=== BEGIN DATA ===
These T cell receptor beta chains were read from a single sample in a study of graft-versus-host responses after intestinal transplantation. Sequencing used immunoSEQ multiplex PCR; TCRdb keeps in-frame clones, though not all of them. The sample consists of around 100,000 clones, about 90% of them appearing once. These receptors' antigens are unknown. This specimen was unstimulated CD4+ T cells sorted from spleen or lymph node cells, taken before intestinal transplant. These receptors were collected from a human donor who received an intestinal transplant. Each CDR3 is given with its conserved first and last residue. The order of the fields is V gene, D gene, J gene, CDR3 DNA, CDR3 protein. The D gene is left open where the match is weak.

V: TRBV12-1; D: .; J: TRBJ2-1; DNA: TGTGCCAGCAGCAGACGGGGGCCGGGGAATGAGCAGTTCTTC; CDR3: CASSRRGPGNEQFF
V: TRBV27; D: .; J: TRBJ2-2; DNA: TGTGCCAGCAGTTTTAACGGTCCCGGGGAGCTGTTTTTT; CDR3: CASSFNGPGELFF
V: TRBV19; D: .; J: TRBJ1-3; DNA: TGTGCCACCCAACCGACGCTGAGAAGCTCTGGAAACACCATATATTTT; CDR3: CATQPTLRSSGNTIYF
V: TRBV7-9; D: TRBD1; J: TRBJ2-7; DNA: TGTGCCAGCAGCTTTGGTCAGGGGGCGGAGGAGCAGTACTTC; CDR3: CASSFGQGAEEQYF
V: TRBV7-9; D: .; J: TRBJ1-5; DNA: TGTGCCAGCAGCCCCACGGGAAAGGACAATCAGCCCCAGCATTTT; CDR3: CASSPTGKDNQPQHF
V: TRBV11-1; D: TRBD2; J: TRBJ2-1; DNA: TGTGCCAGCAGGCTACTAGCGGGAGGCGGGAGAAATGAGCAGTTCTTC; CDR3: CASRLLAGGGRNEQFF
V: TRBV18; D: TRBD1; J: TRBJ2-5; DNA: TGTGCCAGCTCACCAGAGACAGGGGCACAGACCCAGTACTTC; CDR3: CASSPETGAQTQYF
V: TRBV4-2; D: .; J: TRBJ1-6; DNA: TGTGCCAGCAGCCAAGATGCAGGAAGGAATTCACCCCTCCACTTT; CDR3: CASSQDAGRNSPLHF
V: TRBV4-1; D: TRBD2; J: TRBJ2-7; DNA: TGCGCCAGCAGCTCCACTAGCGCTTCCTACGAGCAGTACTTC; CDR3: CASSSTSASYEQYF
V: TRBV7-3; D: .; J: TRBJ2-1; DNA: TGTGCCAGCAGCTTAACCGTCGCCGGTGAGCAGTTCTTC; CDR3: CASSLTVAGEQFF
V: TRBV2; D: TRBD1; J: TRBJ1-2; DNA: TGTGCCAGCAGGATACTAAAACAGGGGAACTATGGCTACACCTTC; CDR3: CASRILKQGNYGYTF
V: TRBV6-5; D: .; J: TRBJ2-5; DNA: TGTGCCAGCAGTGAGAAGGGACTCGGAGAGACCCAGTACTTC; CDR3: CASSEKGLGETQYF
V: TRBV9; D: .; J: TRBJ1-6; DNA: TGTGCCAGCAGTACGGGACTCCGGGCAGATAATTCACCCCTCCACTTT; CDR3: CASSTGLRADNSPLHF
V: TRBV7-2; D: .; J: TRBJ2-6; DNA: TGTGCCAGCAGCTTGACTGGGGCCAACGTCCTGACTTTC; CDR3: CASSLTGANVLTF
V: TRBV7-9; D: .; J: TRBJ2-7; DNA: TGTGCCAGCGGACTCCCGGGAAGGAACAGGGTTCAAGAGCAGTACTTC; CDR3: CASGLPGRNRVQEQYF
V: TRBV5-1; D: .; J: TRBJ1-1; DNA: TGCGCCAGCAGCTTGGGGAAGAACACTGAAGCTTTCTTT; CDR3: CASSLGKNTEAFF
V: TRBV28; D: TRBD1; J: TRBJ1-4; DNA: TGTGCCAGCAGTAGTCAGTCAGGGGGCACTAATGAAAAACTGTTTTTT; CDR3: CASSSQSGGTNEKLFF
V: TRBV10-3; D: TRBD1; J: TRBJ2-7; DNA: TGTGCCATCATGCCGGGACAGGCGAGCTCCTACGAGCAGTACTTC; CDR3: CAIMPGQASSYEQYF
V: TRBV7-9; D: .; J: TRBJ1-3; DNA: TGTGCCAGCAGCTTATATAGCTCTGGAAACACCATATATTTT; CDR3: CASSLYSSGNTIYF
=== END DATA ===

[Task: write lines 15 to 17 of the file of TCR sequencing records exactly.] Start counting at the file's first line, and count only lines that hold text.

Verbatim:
V: TRBV7-2; D: .; J: TRBJ2-6; DNA: TGTGCCAGCAGCTTGACTGGGGCCAACGTCCTGACTTTC; CDR3: CASSLTGANVLTF
V: TRBV7-9; D: .; J: TRBJ2-7; DNA: TGTGCCAGCGGACTCCCGGGAAGGAACAGGGTTCAAGAGCAGTACTTC; CDR3: CASGLPGRNRVQEQYF
V: TRBV5-1; D: .; J: TRBJ1-1; DNA: TGCGCCAGCAGCTTGGGGAAGAACACTGAAGCTTTCTTT; CDR3: CASSLGKNTEAFF